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Wisdom Teeth Removal

Wisdom teeth, or third molars, form during the mid to late teen years. They usually do not have room to come in and they become impacted or blocked by other teeth. They have a tendency to cause infections, pain, crowding, or damage to other teeth so they are generally removed.

As an Oral Surgeon, Dr. Scott Bulloch has specialty training in anesthesia for your comfort and safety during wisdom tooth extraction.

Do all wisdom teeth need to be removed?

No, not all wisdom teeth need to be removed. Wisdom teeth that come in completely, are functional, and healthy do not need to be removed.

Impacted wisdom teeth, those that are blocked from coming in, are associated with many significant problems and should be removed. They often cause recurrent infections, as well as crowding or damage to other teeth. They can develop cysts around them and, in rare cases, tumors.

Wisdom teeth that have partially or mostly come in, but cannot be adequately cleaned below the gum tissue should also be removed.

Several long term studies have shown that because wisdom teeth are more difficult to clean, they are more prone to gum disease which can spread to the other teeth. These studies show that people who keep their wisdom teeth are more likely to develop gum disease than those who have them removed.

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What is the best age to have wisdom teeth removed?

Mid to late teens (age 14 to 18) is the best time to have wisdom teeth removed. At this age, the roots have not finished forming and the teeth can be removed for better healing.

If extraction is delayed and the roots finish forming, the bone also becomes denser. This makes the procedure considerably more difficult and leads to significantly delayed healing.

Don’t Delay Wisdom Teeth Removal

Wisdom teeth roots often form close to or around the nerve to the lower lip which may pose a risk of temporary and, rarely, permanent numbness to the lip.

As they come in, wisdom teeth become contaminated with bacteria from the mouth and become inflamed. This leads to a higher incidence of infection and a more painful and delayed healing course. It is easiest to remove all of the wisdom teeth at one time before they become inflamed or infected.

What can I expect for recovery?

When teenagers’ wisdom teeth are removed, the recovery is fast and uneventful. In other cases, recovery varies from person to person. Most patients feel normal in five to seven days. Any discomfort is usually well controlled with medications. Intravenous medicine during surgery will minimize swelling, although swelling varies from patient to patient.

Patients should avoid strenuous activity for three to five days in order to facilitate healing and minimize swelling. Most patients are able to eat normal soft foods a few hours after the surgery. They should avoid anything hard or crunchy, especially popcorn and peanuts until healing is complete.

The healing time is significantly lengthened for older patients if the wisdom teeth are impacted.

Wisdom Teeth Anesthesia Options

The best wisdom teeth removal is one you can sleep through. It makes the procedure more comfortable and because of long acting pain medications and medications to block swelling, the recovery is more comfortable.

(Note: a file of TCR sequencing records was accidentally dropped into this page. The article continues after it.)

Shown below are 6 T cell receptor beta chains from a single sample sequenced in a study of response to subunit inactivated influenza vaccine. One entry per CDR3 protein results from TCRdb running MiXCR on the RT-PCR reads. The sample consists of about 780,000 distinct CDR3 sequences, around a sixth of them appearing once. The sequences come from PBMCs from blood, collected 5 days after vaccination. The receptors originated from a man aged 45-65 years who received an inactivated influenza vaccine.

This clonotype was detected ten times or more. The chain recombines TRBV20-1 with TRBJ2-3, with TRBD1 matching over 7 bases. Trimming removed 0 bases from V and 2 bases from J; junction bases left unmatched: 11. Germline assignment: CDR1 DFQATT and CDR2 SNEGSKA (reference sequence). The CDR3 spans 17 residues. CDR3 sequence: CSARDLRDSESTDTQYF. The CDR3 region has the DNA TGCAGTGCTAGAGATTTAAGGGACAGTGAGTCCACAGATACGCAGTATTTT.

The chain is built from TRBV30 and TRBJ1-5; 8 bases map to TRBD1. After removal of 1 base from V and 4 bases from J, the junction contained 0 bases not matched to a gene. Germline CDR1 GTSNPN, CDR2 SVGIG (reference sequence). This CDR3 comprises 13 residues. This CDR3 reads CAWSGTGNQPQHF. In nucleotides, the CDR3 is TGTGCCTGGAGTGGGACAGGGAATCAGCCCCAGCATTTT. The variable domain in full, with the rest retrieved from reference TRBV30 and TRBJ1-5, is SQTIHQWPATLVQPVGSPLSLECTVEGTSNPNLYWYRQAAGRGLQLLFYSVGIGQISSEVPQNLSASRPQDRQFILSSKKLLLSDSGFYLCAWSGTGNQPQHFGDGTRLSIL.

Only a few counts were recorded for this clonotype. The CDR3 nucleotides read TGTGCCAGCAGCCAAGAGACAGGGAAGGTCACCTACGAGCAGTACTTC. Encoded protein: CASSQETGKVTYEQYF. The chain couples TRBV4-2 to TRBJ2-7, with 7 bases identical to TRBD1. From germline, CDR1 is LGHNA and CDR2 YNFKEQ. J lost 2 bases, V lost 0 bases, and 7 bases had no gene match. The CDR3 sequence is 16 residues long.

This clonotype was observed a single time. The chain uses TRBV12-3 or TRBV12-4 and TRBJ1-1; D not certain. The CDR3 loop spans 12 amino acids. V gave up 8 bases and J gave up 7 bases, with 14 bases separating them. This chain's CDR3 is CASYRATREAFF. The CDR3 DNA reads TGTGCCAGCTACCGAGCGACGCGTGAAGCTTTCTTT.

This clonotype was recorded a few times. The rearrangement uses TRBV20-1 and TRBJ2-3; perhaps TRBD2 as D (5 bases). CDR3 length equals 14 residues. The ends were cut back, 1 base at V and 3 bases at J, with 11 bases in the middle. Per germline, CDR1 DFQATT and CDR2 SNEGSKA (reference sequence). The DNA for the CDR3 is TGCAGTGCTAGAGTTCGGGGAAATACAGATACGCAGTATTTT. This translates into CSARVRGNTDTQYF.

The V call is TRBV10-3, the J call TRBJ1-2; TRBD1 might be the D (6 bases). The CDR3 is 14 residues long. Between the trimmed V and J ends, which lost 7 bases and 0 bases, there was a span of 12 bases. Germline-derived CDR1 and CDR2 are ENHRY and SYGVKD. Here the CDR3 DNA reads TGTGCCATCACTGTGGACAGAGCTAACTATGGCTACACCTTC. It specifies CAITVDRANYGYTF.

Dr. Bulloch can often remove wisdom teeth with a local anesthetic. However, when bone is involved, it is more comfortable for the patient to go to sleep.

Anesthesia has an extremely low risk of complications. General anesthesia is very safe and most people, even those with significant health issues, are able to undergo anesthesia without any complications.

Why an Oral Surgeon for Wisdom Teeth Removal

As an Oral Surgeon, Dr. Bulloch has additional training in wisdom teeth removal and the safe use of anesthesia to make the experience as pleasant and safe as possible.

In addition to completing their Dental School degrees, oral surgeons go through four more years of residency training. Dr. Bulloch also completed an extra year of anesthesia training. This extensive training makes an oral surgeon the most highly skilled and qualified to remove your wisdom teeth.

Oral surgeons are the only dental practitioners with the training and license for level four anesthesia, which means you are asleep through the procedure. Dentists who do IV anesthesia do not have the training or the license to put patients to sleep. Level 3 anesthesia, practiced by some dentists, requires very little training, and only allows the patient to be relaxed while still awake. This is called conscious sedation.

Is it more expensive to go to an oral surgeon?

In most cases, the fees charged by an oral surgeon are very close to those charged by a general dentist and follow the same insurance trends for the area.

“Wisdom Teeth Specialists” are general dentists with no specialty training that advertise wisdom teeth at one price for all patients. This one-size-fits-all approach charges patients who need a simple procedure a higher than customary price.

Oral surgeons are the only dental practitioners with the training and license for level four anesthesia, which means you are asleep through the procedure. Dentists who do IV anesthesia do not have the training or the license to put patients to sleep. Level 3 anesthesia, practiced by some dentists, requires very little training, and only allows the patient to be relaxed while still awake. This is called conscious sedation.